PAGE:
13. Dec, 2016

Happy New Year

Upper picture  taken by Kerstin Langenberger who spotted the  polar bear on the Norwegian archipelago Svalbard. Lower picture: shark corpses on the  Dubai fish market

The lines of Bob Dylans famous ballad  A hard day rain's  a-gonna fall, sung by Patti Smith during the Nobel price celebration in Stockholm, still resonated in my head when I wrote this last Blog of the year. Dylan wrote the  song that warned of the impending apocalypse in 1962. Now, 54 years later we might ask ourselves to what extent his  dark prophecies were fulfilled?

The end of  the year inevitably brings us the Christmas and New Year rituals. Candles, Christmas  songs, happy families, resolutions for the New Year and reflections on the past year. Has it been good or bad? We try not to think too much of unpleasant  events, like  the massacres  in Nice, Brussels and Orlando.It almost seems that we have accepted terrorism  as a part of  our daily live. It’s outbursts  can take place at  any moment at any place  in the world,  with citizens defenceless and national governments powerless.

When we look at the history of the  world over a much  longer period, the human race seems to be doing  very  well:  less poverty and war victims, better health, more  freedom and democracy  world wide. In contrast with these signs of succesful evolution  of  Homo sapiens, the trajectory for the health of our planet has shown a  sharply downward trend. That brings back some of the dark lines of Dylans ballad. As the world was moulded to fit the needs of Homo sapiens habitats were destroyed and species went extinct*. In contrast to 7 billions of humans only 250.000 chimpanzees and 7000 cheetas have survived  in  the year 2016.  It seems that  the great  agricultural and industrial revolutions  of the last centuries that brought greater  prosperity to humanity, concurrently  led to damage  of its natural environment. Some people  fear that further  ecological degradation with effects like global warming, rising sea levels and  massive air  pollution  may endanger  even the survival of Homo sapiens  itself. In the Arctic, Polar bears  are already  starving  to death since the  dramatic melt down  of the sea ice prevents hem for catching  their natural prey,  the seal.**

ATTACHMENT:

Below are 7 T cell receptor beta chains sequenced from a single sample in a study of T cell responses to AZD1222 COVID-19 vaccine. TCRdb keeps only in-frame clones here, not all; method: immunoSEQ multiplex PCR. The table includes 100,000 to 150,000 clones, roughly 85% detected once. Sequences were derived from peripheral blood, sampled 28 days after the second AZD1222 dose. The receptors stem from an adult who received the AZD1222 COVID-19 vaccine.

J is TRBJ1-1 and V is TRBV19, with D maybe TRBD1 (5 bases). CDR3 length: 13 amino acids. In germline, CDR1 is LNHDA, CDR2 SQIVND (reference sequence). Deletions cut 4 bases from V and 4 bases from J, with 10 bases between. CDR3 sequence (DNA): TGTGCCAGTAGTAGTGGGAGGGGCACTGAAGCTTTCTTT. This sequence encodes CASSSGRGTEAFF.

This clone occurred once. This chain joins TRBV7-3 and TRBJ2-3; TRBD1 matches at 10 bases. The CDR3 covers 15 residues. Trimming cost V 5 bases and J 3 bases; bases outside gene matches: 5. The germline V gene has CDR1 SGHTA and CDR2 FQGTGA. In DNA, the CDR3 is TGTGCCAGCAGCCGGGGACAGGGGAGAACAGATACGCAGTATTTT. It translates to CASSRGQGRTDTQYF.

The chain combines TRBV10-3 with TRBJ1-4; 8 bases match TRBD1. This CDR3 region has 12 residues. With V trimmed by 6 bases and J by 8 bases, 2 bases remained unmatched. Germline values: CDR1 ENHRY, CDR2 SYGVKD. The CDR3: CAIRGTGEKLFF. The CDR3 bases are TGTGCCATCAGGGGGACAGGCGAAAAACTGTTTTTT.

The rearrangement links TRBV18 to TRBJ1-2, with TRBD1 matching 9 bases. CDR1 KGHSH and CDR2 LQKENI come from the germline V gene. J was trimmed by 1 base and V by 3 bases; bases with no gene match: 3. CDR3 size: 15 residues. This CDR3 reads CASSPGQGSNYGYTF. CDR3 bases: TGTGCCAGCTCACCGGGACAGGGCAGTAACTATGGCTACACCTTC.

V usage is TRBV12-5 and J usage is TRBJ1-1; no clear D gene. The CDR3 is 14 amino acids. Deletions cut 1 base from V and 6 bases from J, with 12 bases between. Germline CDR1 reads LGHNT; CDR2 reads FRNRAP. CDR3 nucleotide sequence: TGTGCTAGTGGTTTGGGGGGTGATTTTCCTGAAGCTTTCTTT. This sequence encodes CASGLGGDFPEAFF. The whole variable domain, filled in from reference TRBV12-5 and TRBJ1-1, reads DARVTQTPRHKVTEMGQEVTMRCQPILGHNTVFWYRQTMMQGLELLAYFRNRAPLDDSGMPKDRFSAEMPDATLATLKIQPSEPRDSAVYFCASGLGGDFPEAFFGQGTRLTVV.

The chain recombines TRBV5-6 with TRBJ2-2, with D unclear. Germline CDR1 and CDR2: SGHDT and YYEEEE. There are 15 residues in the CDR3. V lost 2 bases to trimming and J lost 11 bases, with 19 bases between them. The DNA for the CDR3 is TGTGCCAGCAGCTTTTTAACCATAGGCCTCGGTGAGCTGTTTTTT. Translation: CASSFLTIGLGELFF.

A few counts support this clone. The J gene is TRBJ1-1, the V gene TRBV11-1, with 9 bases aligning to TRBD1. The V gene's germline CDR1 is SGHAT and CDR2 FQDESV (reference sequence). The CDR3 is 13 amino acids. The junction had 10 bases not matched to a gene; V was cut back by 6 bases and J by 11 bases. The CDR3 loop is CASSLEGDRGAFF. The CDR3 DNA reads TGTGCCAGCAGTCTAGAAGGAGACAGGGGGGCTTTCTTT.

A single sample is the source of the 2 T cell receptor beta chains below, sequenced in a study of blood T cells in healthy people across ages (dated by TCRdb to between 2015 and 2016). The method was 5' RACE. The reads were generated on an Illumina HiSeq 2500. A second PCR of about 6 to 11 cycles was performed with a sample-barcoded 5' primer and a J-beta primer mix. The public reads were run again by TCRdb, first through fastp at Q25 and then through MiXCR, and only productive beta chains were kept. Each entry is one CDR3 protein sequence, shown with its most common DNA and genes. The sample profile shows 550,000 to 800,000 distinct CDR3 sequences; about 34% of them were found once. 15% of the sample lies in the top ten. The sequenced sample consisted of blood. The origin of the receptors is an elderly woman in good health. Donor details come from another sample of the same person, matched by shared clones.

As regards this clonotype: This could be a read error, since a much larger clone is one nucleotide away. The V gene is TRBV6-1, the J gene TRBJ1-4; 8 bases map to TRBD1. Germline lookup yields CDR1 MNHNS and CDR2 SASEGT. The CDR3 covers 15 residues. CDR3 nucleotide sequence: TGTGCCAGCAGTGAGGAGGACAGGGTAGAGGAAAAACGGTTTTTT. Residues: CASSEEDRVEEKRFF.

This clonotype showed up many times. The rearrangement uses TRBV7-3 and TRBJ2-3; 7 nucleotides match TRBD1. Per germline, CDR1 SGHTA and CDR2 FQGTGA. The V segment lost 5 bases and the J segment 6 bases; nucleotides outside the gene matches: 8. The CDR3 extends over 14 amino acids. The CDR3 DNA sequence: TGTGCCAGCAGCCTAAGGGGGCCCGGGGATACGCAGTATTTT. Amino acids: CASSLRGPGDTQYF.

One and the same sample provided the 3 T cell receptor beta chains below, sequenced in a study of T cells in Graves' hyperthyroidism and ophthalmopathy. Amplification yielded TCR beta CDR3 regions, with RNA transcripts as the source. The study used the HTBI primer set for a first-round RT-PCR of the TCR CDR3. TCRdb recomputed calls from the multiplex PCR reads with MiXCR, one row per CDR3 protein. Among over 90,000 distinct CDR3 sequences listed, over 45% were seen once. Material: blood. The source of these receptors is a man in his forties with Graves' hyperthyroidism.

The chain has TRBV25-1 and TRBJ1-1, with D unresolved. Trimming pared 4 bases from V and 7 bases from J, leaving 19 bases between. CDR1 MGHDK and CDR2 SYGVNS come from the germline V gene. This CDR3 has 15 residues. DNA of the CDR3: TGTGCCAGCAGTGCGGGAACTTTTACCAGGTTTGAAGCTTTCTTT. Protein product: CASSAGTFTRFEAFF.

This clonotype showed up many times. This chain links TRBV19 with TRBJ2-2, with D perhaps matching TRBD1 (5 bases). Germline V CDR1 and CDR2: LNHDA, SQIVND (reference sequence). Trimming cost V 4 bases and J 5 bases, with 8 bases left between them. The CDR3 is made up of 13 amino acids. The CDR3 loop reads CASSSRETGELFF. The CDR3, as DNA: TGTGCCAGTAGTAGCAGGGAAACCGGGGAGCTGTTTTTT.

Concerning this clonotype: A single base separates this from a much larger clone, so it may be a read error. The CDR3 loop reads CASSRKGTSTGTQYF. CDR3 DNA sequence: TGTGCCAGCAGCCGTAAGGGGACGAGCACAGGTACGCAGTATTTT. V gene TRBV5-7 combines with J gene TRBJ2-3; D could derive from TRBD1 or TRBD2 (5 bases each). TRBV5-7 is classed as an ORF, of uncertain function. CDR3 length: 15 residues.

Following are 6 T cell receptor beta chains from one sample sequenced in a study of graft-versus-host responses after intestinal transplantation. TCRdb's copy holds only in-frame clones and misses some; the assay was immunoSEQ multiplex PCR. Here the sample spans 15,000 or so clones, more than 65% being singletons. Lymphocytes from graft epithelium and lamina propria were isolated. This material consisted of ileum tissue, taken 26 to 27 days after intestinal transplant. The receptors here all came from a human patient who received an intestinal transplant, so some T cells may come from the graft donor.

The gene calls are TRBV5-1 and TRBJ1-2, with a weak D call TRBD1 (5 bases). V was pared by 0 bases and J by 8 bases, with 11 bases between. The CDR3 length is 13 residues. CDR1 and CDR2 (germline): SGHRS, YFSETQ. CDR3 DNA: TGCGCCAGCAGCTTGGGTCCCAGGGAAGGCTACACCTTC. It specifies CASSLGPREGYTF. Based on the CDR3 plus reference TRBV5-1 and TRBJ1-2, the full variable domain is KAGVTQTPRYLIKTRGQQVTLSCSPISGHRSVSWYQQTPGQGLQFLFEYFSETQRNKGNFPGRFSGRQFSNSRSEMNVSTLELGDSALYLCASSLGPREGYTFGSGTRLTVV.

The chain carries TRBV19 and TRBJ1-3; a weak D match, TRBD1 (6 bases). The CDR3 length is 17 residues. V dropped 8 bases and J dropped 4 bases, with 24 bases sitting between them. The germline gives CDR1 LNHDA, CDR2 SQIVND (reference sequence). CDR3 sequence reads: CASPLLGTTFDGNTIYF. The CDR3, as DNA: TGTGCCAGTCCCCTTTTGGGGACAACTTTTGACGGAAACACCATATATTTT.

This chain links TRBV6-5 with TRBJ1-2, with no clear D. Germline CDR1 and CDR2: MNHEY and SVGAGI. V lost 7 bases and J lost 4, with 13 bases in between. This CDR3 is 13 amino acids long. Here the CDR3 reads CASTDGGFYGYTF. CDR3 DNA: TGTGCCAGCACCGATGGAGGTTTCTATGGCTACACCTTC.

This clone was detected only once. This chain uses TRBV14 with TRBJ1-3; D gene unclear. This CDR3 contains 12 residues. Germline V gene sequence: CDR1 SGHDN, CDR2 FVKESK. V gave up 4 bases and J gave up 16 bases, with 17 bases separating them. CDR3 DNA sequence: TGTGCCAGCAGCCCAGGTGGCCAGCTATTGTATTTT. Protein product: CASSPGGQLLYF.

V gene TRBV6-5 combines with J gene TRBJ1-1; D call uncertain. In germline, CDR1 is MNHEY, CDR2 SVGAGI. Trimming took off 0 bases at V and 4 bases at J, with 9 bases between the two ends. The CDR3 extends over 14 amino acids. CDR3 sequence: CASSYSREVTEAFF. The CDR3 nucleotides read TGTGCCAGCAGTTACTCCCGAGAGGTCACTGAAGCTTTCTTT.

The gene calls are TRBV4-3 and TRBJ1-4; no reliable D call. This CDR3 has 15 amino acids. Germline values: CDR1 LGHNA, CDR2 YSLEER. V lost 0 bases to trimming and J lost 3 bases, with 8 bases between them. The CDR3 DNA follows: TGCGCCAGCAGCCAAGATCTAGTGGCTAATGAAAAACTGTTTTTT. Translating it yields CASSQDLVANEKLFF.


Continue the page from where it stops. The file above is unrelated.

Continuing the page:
This not necessarily  means a doom scenario.  For the oil  industries fossile burning, still the major current energy  source,   is a quick and  relatively cheap way to fulfill the energy need of the population,  and make a lot of money at the same time. On the other hand, our advanced  technologies  permit exploitation of new,  abundant and less noxious  energy sources like solar, wind, nuclear and graviational energy. But changing old energy consumption patterns  asks  for radical changes. It will need a  different kind of  economy, that serves human  needs as well as protection of the ecosystems.   One that  breaks with  principles of growth and profit of  the old economy system,  and  the  tight link between capitalism (ínvest’) and consumerism (‘buy’). It goes  without saying that this  will be hard to digest for big  countries with  economies  that still  depend heavily on their  oil industries. Not to speak of the intimate bonds between the new US administration and Exxon-Mobil. With exploitation of fossil fuels in the Arctic as part of its future production growth. For these companies  the melting sea  ice is rather  a bonus than a  matter of concern.

It would nevertheless be a big step forward if in the  coming decades  conservationists and sensible politicians  joined forces  to end the massive  destruction  of rain forests,  die-off of  coral reefs and the extinction of wild animals  in Africa and Asia. And  last but not least, to protect  the magnificent apex predators that still populate our oceans and coastal waters. We are all aware of their statistics: scientists estimate that 100 million  sharks are killed by commercial fisheries in an average year. Overfishing is a global problem, with countries in every corner of the world killing these animals to feed the demand for shark fin soup.The international trade in sharks fins via the big markets in Hong Kong and Dubai  has not yet been stopped. The factors mentioned here result from direct human interventions,  and  their effects on biodiversity are often  far  more dramatic than those of climate change.

I end this  litany by sending  my  best wishes to  the  visitors of my website. In particular I wish them many happy hours spent  under the waterline. But I also think of the destiny of the sharks. The Carribean reef,  Great  hammerhead,  Oceanic, Tiger, Nurse and Lemon shark are some of the species that I had the privilege  to approach from very close with my underwater camera.  But there  are many more to see: the Silky, Tresher, Mako, Variegated and Silver tip shark of the Red Sea. And rarer species like the Epaulette shark that can walk on land, the  Frilled shark (Chlamydoselachus anguineus), adapted to hunt in the deep-sea, the Sand Tiger shark,  the Tasselled Wobbegon, a carpet shark that resembles an old patterned rug, and the Goblin shark an eel-like creature with a long dagger-shaped snout. Their survival is part of the happy New Year wishes I here  send to you.  

Sources:

*https://en.wikipedia.org/wiki/Sapiens:_A_Brief_History_of_Humankind

** http://nsidc.org/arcticseaicenews/